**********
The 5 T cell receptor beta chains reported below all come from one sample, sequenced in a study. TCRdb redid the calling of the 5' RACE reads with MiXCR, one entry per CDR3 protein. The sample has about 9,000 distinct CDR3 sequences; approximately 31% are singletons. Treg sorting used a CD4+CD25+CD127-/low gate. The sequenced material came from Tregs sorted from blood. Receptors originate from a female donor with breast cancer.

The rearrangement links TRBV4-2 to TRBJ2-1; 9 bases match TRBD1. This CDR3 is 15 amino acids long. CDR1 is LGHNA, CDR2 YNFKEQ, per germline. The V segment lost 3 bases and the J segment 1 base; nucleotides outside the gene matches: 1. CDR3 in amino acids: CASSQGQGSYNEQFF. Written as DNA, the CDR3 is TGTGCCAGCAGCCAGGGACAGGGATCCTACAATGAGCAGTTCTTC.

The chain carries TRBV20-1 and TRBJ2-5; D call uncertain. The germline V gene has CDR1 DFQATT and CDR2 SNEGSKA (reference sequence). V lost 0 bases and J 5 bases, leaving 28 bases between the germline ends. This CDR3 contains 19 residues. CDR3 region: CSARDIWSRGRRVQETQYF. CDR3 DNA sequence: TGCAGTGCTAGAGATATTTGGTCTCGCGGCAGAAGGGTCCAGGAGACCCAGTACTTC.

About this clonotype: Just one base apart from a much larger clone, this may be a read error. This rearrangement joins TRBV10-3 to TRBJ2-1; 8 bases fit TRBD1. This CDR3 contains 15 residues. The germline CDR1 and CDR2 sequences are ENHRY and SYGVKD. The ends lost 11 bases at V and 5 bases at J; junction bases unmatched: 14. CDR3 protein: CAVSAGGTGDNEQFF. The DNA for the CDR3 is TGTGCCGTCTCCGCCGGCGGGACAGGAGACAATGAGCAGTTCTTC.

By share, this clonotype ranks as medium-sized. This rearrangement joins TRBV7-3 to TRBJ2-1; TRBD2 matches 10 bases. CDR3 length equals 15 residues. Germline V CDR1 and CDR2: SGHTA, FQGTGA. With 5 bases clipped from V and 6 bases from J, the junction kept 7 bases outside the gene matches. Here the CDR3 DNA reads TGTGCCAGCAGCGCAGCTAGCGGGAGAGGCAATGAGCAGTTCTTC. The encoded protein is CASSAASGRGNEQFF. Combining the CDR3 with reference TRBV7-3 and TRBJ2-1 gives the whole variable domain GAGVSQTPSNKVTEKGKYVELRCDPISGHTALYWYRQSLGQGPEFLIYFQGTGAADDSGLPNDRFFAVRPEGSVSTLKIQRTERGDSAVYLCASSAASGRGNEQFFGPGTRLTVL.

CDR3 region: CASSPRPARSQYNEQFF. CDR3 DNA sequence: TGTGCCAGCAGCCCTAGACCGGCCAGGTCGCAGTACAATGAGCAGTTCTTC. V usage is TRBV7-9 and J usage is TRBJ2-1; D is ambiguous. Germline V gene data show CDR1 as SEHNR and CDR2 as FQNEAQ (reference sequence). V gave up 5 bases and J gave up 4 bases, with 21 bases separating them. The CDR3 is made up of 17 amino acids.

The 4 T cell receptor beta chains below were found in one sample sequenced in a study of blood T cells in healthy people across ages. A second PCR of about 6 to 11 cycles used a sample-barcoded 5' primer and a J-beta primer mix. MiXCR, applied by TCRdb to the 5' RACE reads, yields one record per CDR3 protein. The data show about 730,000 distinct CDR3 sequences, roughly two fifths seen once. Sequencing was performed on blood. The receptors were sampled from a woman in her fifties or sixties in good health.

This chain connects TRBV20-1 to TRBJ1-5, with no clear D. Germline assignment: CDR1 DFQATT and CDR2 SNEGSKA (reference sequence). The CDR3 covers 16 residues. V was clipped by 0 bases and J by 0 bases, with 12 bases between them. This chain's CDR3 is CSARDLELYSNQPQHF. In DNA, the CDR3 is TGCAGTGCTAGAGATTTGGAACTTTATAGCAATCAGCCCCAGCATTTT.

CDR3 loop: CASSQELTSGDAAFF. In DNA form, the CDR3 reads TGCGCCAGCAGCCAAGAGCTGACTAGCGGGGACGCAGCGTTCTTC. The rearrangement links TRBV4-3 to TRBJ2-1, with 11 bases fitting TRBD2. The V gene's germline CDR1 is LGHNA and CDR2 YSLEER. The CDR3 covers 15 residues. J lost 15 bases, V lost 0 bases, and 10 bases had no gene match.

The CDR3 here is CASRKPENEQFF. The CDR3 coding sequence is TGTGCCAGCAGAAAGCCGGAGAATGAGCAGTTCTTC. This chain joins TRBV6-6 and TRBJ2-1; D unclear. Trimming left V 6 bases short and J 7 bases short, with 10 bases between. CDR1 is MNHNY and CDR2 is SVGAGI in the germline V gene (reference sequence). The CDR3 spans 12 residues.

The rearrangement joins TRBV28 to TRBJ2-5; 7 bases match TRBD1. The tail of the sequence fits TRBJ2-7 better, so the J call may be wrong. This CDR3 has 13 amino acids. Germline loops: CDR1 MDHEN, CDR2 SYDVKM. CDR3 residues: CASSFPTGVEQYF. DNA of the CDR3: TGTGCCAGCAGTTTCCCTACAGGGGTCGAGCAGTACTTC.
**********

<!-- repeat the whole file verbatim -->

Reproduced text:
The 5 T cell receptor beta chains reported below all come from one sample, sequenced in a study. TCRdb redid the calling of the 5' RACE reads with MiXCR, one entry per CDR3 protein. The sample has about 9,000 distinct CDR3 sequences; approximately 31% are singletons. Treg sorting used a CD4+CD25+CD127-/low gate. The sequenced material came from Tregs sorted from blood. Receptors originate from a female donor with breast cancer.

The rearrangement links TRBV4-2 to TRBJ2-1; 9 bases match TRBD1. This CDR3 is 15 amino acids long. CDR1 is LGHNA, CDR2 YNFKEQ, per germline. The V segment lost 3 bases and the J segment 1 base; nucleotides outside the gene matches: 1. CDR3 in amino acids: CASSQGQGSYNEQFF. Written as DNA, the CDR3 is TGTGCCAGCAGCCAGGGACAGGGATCCTACAATGAGCAGTTCTTC.

The chain carries TRBV20-1 and TRBJ2-5; D call uncertain. The germline V gene has CDR1 DFQATT and CDR2 SNEGSKA (reference sequence). V lost 0 bases and J 5 bases, leaving 28 bases between the germline ends. This CDR3 contains 19 residues. CDR3 region: CSARDIWSRGRRVQETQYF. CDR3 DNA sequence: TGCAGTGCTAGAGATATTTGGTCTCGCGGCAGAAGGGTCCAGGAGACCCAGTACTTC.

About this clonotype: Just one base apart from a much larger clone, this may be a read error. This rearrangement joins TRBV10-3 to TRBJ2-1; 8 bases fit TRBD1. This CDR3 contains 15 residues. The germline CDR1 and CDR2 sequences are ENHRY and SYGVKD. The ends lost 11 bases at V and 5 bases at J; junction bases unmatched: 14. CDR3 protein: CAVSAGGTGDNEQFF. The DNA for the CDR3 is TGTGCCGTCTCCGCCGGCGGGACAGGAGACAATGAGCAGTTCTTC.

By share, this clonotype ranks as medium-sized. This rearrangement joins TRBV7-3 to TRBJ2-1; TRBD2 matches 10 bases. CDR3 length equals 15 residues. Germline V CDR1 and CDR2: SGHTA, FQGTGA. With 5 bases clipped from V and 6 bases from J, the junction kept 7 bases outside the gene matches. Here the CDR3 DNA reads TGTGCCAGCAGCGCAGCTAGCGGGAGAGGCAATGAGCAGTTCTTC. The encoded protein is CASSAASGRGNEQFF. Combining the CDR3 with reference TRBV7-3 and TRBJ2-1 gives the whole variable domain GAGVSQTPSNKVTEKGKYVELRCDPISGHTALYWYRQSLGQGPEFLIYFQGTGAADDSGLPNDRFFAVRPEGSVSTLKIQRTERGDSAVYLCASSAASGRGNEQFFGPGTRLTVL.

CDR3 region: CASSPRPARSQYNEQFF. CDR3 DNA sequence: TGTGCCAGCAGCCCTAGACCGGCCAGGTCGCAGTACAATGAGCAGTTCTTC. V usage is TRBV7-9 and J usage is TRBJ2-1; D is ambiguous. Germline V gene data show CDR1 as SEHNR and CDR2 as FQNEAQ (reference sequence). V gave up 5 bases and J gave up 4 bases, with 21 bases separating them. The CDR3 is made up of 17 amino acids.

The 4 T cell receptor beta chains below were found in one sample sequenced in a study of blood T cells in healthy people across ages. A second PCR of about 6 to 11 cycles used a sample-barcoded 5' primer and a J-beta primer mix. MiXCR, applied by TCRdb to the 5' RACE reads, yields one record per CDR3 protein. The data show about 730,000 distinct CDR3 sequences, roughly two fifths seen once. Sequencing was performed on blood. The receptors were sampled from a woman in her fifties or sixties in good health.

This chain connects TRBV20-1 to TRBJ1-5, with no clear D. Germline assignment: CDR1 DFQATT and CDR2 SNEGSKA (reference sequence). The CDR3 covers 16 residues. V was clipped by 0 bases and J by 0 bases, with 12 bases between them. This chain's CDR3 is CSARDLELYSNQPQHF. In DNA, the CDR3 is TGCAGTGCTAGAGATTTGGAACTTTATAGCAATCAGCCCCAGCATTTT.

CDR3 loop: CASSQELTSGDAAFF. In DNA form, the CDR3 reads TGCGCCAGCAGCCAAGAGCTGACTAGCGGGGACGCAGCGTTCTTC. The rearrangement links TRBV4-3 to TRBJ2-1, with 11 bases fitting TRBD2. The V gene's germline CDR1 is LGHNA and CDR2 YSLEER. The CDR3 covers 15 residues. J lost 15 bases, V lost 0 bases, and 10 bases had no gene match.

The CDR3 here is CASRKPENEQFF. The CDR3 coding sequence is TGTGCCAGCAGAAAGCCGGAGAATGAGCAGTTCTTC. This chain joins TRBV6-6 and TRBJ2-1; D unclear. Trimming left V 6 bases short and J 7 bases short, with 10 bases between. CDR1 is MNHNY and CDR2 is SVGAGI in the germline V gene (reference sequence). The CDR3 spans 12 residues.

The rearrangement joins TRBV28 to TRBJ2-5; 7 bases match TRBD1. The tail of the sequence fits TRBJ2-7 better, so the J call may be wrong. This CDR3 has 13 amino acids. Germline loops: CDR1 MDHEN, CDR2 SYDVKM. CDR3 residues: CASSFPTGVEQYF. DNA of the CDR3: TGTGCCAGCAGTTTCCCTACAGGGGTCGAGCAGTACTTC.